Catalogues of public collections, hints respecting, App. note F.
Churches, Altar-pieces in-propriety and advantages of their employment,

Commission on historical monuments. See France.
Commons, House of; its select committee on arts and manufactures-
analysis of their report, 13.

Select Committee on British Museum, recommendations con-
tained in their report, 132.
Competitions for public works, 219; for the new Royal Exchange, ib.;

for the Nelson testimonial, 223; Report made to the Institute of British
Architects on regulation of competitions, 229; suggestions for their
improvement, 230.

See French Architects.
Copyright, its nature, 43.

in books, existing statutes respecting, 49; necessity and means
of their improvement, 92; Mr. Talfourd's bill thereon, ib.

in prints, existing statutes respecting, 50; necessity and means
of their improvement, 65.

in works of sculpture, existing statutes respecting, 51 ; neces-
sity and means of their improvement, 66.

in patterns, existing statutes respecting, 54; necessity and
means of their improvement, 67; Mr. Poulett Thomson's bill thereon, 81.
See France.

tribunals, App. note C.
Edinburgh, its society for the encouragement of the Fine Arts in

Scotland, 244.
Education, National, connexion of the Fine Arts therewith, 265; duties

of the State in relation thereto, 266; insufficiency of merely voluntary
efforts to improve it, 269; claims of the Church, 272; objects of State
interposition, 278; school rates-Lord Brougham's bill, 281 ; distri.
bution of Parliamentary grants, 279; inspection, 282; instructions to
inspectors, 284 ; evidence as to present character of instruction afforded
in schools aided by the public money, 286; normal schools, 290 ;
elevation of the schoolmaster-its necessity and means, 296 ; legislative
interposition, 303; failure of the educational provisions of the Factories

Act, ib.; Grammar-schools' Bill, 306, note.
English Art, its general character, 26.
Excise duties affecting the arts of design, on bricks, 85; on paper, 86;

on glass, 87.
Exposition de l'Industrie Nationale. See France.
France, its manufactures as compared with English manufactures in point

of design, 24 ; its law of copyright in patterns, 68; its copyright tri-
bunals-Conseils des Prud'hommes, 70; its commission on historical
monuments, 115.

France, its Exposition of National Industry, App. note D. ; its law of

copyright in books, App. 352.
French Architects, their competition for the monument of General Foy,

German Art Unions, instances of their encouragement of historical art,

App. 374.
Glyptotheca of Munich. See Munich.
Government, British, its duties in respect of the fine arts, 31; and past

neglect of them, 37.
Historical Painting and Sculpture, necessity and means of their public

encouragement, 185.
Houses of Parliament, opportunities afforded by their erection, for the

encouragement of historical painting and sculpture, 33t.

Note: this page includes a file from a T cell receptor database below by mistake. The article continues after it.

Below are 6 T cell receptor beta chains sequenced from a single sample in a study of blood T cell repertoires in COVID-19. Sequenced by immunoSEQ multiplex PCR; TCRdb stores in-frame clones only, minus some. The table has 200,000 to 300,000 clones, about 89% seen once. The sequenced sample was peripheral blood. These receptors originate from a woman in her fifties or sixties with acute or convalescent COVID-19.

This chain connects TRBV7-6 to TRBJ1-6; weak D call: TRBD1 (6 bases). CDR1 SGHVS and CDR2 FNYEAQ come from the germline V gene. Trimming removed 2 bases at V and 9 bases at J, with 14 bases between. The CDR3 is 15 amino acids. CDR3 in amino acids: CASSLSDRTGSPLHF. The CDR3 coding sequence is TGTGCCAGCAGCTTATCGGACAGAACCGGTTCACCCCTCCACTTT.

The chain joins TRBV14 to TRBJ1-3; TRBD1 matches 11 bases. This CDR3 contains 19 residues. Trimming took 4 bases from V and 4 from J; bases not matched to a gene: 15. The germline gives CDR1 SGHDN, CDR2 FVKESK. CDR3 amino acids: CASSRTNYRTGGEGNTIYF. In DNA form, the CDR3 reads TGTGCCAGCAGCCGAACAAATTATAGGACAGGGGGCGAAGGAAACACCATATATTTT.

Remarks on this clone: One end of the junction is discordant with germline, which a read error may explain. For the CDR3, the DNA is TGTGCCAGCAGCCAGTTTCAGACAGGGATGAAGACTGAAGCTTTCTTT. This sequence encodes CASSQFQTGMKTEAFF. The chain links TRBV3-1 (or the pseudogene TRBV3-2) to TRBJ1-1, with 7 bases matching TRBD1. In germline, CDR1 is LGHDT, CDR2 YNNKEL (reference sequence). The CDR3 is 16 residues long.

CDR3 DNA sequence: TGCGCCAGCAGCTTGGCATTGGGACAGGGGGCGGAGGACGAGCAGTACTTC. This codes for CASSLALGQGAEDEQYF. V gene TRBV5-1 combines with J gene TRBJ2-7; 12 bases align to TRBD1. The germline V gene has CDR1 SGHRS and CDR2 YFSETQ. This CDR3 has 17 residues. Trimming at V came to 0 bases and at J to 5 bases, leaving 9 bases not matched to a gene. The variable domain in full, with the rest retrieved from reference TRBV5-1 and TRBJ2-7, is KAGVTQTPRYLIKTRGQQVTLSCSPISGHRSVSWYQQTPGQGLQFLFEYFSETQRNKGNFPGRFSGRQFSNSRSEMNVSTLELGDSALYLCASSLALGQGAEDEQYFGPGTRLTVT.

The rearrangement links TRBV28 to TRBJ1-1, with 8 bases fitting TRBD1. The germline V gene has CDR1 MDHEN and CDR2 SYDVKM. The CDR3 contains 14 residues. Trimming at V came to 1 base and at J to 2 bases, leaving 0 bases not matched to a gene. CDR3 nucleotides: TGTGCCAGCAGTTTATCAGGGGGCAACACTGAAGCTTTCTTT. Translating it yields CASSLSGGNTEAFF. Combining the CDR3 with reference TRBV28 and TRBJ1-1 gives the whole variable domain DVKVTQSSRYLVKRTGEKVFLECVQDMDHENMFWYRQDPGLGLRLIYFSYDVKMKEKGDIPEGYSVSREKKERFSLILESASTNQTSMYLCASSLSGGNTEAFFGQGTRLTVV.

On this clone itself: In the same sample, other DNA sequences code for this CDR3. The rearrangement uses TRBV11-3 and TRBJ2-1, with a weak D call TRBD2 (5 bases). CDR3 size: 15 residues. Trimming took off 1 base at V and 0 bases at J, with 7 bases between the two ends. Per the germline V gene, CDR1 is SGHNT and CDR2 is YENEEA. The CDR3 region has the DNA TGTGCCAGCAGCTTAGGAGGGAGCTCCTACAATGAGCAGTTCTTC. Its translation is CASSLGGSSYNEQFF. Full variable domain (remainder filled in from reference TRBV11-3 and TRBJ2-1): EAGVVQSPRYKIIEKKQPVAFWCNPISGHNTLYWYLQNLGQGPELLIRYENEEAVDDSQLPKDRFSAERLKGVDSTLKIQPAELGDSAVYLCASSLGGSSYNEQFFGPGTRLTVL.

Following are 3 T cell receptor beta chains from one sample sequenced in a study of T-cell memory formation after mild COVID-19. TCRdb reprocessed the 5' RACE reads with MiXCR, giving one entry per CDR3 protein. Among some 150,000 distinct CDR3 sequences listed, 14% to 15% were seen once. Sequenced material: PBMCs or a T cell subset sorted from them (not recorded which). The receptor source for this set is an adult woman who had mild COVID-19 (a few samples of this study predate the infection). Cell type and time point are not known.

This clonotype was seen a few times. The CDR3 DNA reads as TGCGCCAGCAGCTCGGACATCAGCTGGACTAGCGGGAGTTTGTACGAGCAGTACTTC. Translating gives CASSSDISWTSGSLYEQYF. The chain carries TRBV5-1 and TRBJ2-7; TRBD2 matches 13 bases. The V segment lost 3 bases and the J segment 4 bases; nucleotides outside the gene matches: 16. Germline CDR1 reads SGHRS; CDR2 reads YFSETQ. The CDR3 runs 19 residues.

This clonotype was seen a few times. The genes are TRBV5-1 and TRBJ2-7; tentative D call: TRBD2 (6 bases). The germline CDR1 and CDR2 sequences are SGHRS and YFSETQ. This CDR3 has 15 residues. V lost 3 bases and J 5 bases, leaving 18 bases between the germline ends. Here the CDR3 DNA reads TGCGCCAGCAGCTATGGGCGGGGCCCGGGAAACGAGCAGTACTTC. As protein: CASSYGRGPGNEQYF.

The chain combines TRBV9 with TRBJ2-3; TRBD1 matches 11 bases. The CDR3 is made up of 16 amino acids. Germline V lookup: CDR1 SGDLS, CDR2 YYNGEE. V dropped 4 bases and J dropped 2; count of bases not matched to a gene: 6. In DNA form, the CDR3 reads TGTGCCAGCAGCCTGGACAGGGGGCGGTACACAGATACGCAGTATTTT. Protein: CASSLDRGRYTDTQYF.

Italian Art, causes of its revival, 29.
Kunstverein fur die Rheinlande und Westphalen, 242,
Letters Patent. See Patents for Inventions.
London, Art Union of, its plan and progress, 2 17.
Lyons, its copyright tribunals, 63; its school of arts, 103,
Monuments in Churches, their proper character, 207.
Munich, picture and sculpture gallery of, App. 368; Art Union of, 242.
Museum, British, see British Museum.
Museum of British History, want thereof, 114.
Museums of ornamental art, should be established in connexion with

schools of design, 10).
National Gallery of England, its constitution and management, 118;

improvements suggested, 131.
Netherlands, copyright in, App. 352
Paris, its Société des Amis des Arts, 239,
Patents for Inventions, existing state of the law respecting, 57; Mr.

Mackinnon's Bill thereon, 72 ; remedies sugges 74; Lord Brough-
am's Act, App. 355.

American law respecting. See America.
Patterns. See Copyright. France.
Pinacotheca of Munich. See Munich.
Post-office Reform, its bearings on artistic and educational progress, 90.
Prussia, copyright in, App. 35).
Public galleries of art, importance of, 107; nature of those most wanted

in England, 109; best means of establisbing them, 112.
Raffaelle's Cartoons, propriety of removing them from Hampton Court

palace to London, 126.
Reformation, its effects on the arts of design in England, 204.
Royal Academy of Arts, its constitution and management, 129, 153; sug.

gestions for its improvement, 177.
Russia, copyright in, App. 352.
Schools of Design, 97; plan and progress of the central school established
by the Government at Somerset House, 100; suggestions for its im-

provement, 10); necessity of local schools in manufacturing districts, ib.
Scotland, Society for the Encouragement of the Fine Arts in. See! Edinburgh.
Society for the Encouragement of British Art, its plan and progress, 246.

for the Encouragement of Vocal Music .. 340.

for Promoting Free Access to National Monuments, 213.
of British Artists, 256.

for the Encouragement of the Fine Arts in Scotland. See Edin.
Spain, copyright in, App. 351.
Verein der Kunstfreunde im Preussischen Staate. See Berlin.